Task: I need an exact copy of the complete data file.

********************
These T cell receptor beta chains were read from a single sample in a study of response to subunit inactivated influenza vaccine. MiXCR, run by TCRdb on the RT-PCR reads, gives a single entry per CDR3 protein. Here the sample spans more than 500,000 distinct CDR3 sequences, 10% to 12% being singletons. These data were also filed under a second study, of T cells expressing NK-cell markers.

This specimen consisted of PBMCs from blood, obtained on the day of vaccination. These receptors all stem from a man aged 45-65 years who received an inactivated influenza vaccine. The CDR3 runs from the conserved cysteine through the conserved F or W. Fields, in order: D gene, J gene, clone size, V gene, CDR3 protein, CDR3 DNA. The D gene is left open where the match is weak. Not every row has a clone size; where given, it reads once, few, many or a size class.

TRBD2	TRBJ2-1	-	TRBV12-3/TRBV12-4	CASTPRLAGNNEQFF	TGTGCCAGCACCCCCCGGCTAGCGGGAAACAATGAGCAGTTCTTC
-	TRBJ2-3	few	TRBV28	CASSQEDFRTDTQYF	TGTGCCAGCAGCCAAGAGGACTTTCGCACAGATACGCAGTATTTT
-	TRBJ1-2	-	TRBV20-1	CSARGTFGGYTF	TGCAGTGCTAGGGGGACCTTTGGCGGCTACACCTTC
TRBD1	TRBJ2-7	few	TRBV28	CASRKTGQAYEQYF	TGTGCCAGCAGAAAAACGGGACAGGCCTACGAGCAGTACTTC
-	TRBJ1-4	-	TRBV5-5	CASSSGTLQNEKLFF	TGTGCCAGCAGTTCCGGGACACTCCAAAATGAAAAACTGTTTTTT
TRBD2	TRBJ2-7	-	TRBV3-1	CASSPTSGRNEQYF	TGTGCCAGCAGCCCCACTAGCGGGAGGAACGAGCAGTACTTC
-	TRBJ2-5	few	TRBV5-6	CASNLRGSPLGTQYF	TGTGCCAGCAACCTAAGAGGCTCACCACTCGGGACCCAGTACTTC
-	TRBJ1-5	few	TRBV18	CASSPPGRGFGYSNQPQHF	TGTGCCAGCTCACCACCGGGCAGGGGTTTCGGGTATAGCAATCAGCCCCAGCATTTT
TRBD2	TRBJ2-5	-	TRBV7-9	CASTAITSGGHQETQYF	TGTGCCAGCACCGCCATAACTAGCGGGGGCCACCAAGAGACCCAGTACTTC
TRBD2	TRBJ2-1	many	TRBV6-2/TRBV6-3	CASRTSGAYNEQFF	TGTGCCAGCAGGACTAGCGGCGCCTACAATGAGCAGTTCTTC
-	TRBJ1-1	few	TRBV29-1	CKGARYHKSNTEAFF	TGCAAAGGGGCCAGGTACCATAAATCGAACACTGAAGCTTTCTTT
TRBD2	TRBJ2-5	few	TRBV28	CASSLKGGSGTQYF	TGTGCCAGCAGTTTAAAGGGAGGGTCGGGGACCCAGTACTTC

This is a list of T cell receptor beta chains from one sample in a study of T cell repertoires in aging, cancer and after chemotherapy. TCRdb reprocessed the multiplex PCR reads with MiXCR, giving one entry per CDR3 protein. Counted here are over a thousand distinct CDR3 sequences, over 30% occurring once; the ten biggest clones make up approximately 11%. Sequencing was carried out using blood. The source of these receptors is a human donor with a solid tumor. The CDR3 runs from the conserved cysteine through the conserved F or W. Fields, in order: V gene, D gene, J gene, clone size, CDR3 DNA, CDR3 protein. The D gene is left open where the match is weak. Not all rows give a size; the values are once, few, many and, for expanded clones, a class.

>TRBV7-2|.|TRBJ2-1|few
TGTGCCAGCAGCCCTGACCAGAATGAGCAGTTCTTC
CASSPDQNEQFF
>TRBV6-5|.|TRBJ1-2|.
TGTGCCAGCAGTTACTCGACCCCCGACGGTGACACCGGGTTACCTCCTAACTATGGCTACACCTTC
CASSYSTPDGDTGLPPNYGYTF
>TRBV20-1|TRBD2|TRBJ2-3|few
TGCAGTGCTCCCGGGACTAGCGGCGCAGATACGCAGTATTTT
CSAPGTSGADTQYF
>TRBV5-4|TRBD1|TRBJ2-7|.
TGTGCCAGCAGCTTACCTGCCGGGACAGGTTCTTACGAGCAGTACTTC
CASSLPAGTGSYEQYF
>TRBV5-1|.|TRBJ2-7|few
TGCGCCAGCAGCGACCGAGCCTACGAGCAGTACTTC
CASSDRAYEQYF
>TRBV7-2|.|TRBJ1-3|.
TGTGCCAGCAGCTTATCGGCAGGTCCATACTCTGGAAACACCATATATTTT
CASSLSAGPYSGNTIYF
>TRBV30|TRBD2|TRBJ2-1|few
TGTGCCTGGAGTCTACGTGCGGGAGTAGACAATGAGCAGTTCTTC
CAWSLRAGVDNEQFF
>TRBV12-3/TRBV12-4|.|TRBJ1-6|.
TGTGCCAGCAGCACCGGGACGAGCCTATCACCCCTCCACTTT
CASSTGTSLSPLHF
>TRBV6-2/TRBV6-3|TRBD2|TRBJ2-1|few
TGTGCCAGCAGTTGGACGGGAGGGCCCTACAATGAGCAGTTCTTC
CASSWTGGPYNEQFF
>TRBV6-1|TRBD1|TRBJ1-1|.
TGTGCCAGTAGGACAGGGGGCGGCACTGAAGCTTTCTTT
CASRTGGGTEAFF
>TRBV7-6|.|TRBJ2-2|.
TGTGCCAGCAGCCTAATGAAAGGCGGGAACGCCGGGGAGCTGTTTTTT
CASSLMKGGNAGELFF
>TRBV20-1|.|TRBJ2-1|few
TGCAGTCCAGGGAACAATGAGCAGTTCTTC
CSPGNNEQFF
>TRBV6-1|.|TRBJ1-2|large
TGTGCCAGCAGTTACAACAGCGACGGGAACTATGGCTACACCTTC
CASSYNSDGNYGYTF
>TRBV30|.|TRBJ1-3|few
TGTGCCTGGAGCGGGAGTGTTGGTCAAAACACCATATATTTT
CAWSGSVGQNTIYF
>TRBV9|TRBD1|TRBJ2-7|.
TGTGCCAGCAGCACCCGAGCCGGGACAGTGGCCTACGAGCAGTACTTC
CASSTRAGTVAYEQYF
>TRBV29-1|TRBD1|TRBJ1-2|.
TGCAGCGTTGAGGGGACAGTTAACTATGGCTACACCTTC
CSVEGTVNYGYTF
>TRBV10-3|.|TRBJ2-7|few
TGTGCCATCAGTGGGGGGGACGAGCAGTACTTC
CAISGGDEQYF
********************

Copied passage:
These T cell receptor beta chains were read from a single sample in a study of response to subunit inactivated influenza vaccine. MiXCR, run by TCRdb on the RT-PCR reads, gives a single entry per CDR3 protein. Here the sample spans more than 500,000 distinct CDR3 sequences, 10% to 12% being singletons. These data were also filed under a second study, of T cells expressing NK-cell markers.

This specimen consisted of PBMCs from blood, obtained on the day of vaccination. These receptors all stem from a man aged 45-65 years who received an inactivated influenza vaccine. The CDR3 runs from the conserved cysteine through the conserved F or W. Fields, in order: D gene, J gene, clone size, V gene, CDR3 protein, CDR3 DNA. The D gene is left open where the match is weak. Not every row has a clone size; where given, it reads once, few, many or a size class.

TRBD2	TRBJ2-1	-	TRBV12-3/TRBV12-4	CASTPRLAGNNEQFF	TGTGCCAGCACCCCCCGGCTAGCGGGAAACAATGAGCAGTTCTTC
-	TRBJ2-3	few	TRBV28	CASSQEDFRTDTQYF	TGTGCCAGCAGCCAAGAGGACTTTCGCACAGATACGCAGTATTTT
-	TRBJ1-2	-	TRBV20-1	CSARGTFGGYTF	TGCAGTGCTAGGGGGACCTTTGGCGGCTACACCTTC
TRBD1	TRBJ2-7	few	TRBV28	CASRKTGQAYEQYF	TGTGCCAGCAGAAAAACGGGACAGGCCTACGAGCAGTACTTC
-	TRBJ1-4	-	TRBV5-5	CASSSGTLQNEKLFF	TGTGCCAGCAGTTCCGGGACACTCCAAAATGAAAAACTGTTTTTT
TRBD2	TRBJ2-7	-	TRBV3-1	CASSPTSGRNEQYF	TGTGCCAGCAGCCCCACTAGCGGGAGGAACGAGCAGTACTTC
-	TRBJ2-5	few	TRBV5-6	CASNLRGSPLGTQYF	TGTGCCAGCAACCTAAGAGGCTCACCACTCGGGACCCAGTACTTC
-	TRBJ1-5	few	TRBV18	CASSPPGRGFGYSNQPQHF	TGTGCCAGCTCACCACCGGGCAGGGGTTTCGGGTATAGCAATCAGCCCCAGCATTTT
TRBD2	TRBJ2-5	-	TRBV7-9	CASTAITSGGHQETQYF	TGTGCCAGCACCGCCATAACTAGCGGGGGCCACCAAGAGACCCAGTACTTC
TRBD2	TRBJ2-1	many	TRBV6-2/TRBV6-3	CASRTSGAYNEQFF	TGTGCCAGCAGGACTAGCGGCGCCTACAATGAGCAGTTCTTC
-	TRBJ1-1	few	TRBV29-1	CKGARYHKSNTEAFF	TGCAAAGGGGCCAGGTACCATAAATCGAACACTGAAGCTTTCTTT
TRBD2	TRBJ2-5	few	TRBV28	CASSLKGGSGTQYF	TGTGCCAGCAGTTTAAAGGGAGGGTCGGGGACCCAGTACTTC

This is a list of T cell receptor beta chains from one sample in a study of T cell repertoires in aging, cancer and after chemotherapy. TCRdb reprocessed the multiplex PCR reads with MiXCR, giving one entry per CDR3 protein. Counted here are over a thousand distinct CDR3 sequences, over 30% occurring once; the ten biggest clones make up approximately 11%. Sequencing was carried out using blood. The source of these receptors is a human donor with a solid tumor. The CDR3 runs from the conserved cysteine through the conserved F or W. Fields, in order: V gene, D gene, J gene, clone size, CDR3 DNA, CDR3 protein. The D gene is left open where the match is weak. Not all rows give a size; the values are once, few, many and, for expanded clones, a class.

>TRBV7-2|.|TRBJ2-1|few
TGTGCCAGCAGCCCTGACCAGAATGAGCAGTTCTTC
CASSPDQNEQFF
>TRBV6-5|.|TRBJ1-2|.
TGTGCCAGCAGTTACTCGACCCCCGACGGTGACACCGGGTTACCTCCTAACTATGGCTACACCTTC
CASSYSTPDGDTGLPPNYGYTF
>TRBV20-1|TRBD2|TRBJ2-3|few
TGCAGTGCTCCCGGGACTAGCGGCGCAGATACGCAGTATTTT
CSAPGTSGADTQYF
>TRBV5-4|TRBD1|TRBJ2-7|.
TGTGCCAGCAGCTTACCTGCCGGGACAGGTTCTTACGAGCAGTACTTC
CASSLPAGTGSYEQYF
>TRBV5-1|.|TRBJ2-7|few
TGCGCCAGCAGCGACCGAGCCTACGAGCAGTACTTC
CASSDRAYEQYF
>TRBV7-2|.|TRBJ1-3|.
TGTGCCAGCAGCTTATCGGCAGGTCCATACTCTGGAAACACCATATATTTT
CASSLSAGPYSGNTIYF
>TRBV30|TRBD2|TRBJ2-1|few
TGTGCCTGGAGTCTACGTGCGGGAGTAGACAATGAGCAGTTCTTC
CAWSLRAGVDNEQFF
>TRBV12-3/TRBV12-4|.|TRBJ1-6|.
TGTGCCAGCAGCACCGGGACGAGCCTATCACCCCTCCACTTT
CASSTGTSLSPLHF
>TRBV6-2/TRBV6-3|TRBD2|TRBJ2-1|few
TGTGCCAGCAGTTGGACGGGAGGGCCCTACAATGAGCAGTTCTTC
CASSWTGGPYNEQFF
>TRBV6-1|TRBD1|TRBJ1-1|.
TGTGCCAGTAGGACAGGGGGCGGCACTGAAGCTTTCTTT
CASRTGGGTEAFF
>TRBV7-6|.|TRBJ2-2|.
TGTGCCAGCAGCCTAATGAAAGGCGGGAACGCCGGGGAGCTGTTTTTT
CASSLMKGGNAGELFF
>TRBV20-1|.|TRBJ2-1|few
TGCAGTCCAGGGAACAATGAGCAGTTCTTC
CSPGNNEQFF
>TRBV6-1|.|TRBJ1-2|large
TGTGCCAGCAGTTACAACAGCGACGGGAACTATGGCTACACCTTC
CASSYNSDGNYGYTF
>TRBV30|.|TRBJ1-3|few
TGTGCCTGGAGCGGGAGTGTTGGTCAAAACACCATATATTTT
CAWSGSVGQNTIYF
>TRBV9|TRBD1|TRBJ2-7|.
TGTGCCAGCAGCACCCGAGCCGGGACAGTGGCCTACGAGCAGTACTTC
CASSTRAGTVAYEQYF
>TRBV29-1|TRBD1|TRBJ1-2|.
TGCAGCGTTGAGGGGACAGTTAACTATGGCTACACCTTC
CSVEGTVNYGYTF
>TRBV10-3|.|TRBJ2-7|few
TGTGCCATCAGTGGGGGGGACGAGCAGTACTTC
CAISGGDEQYF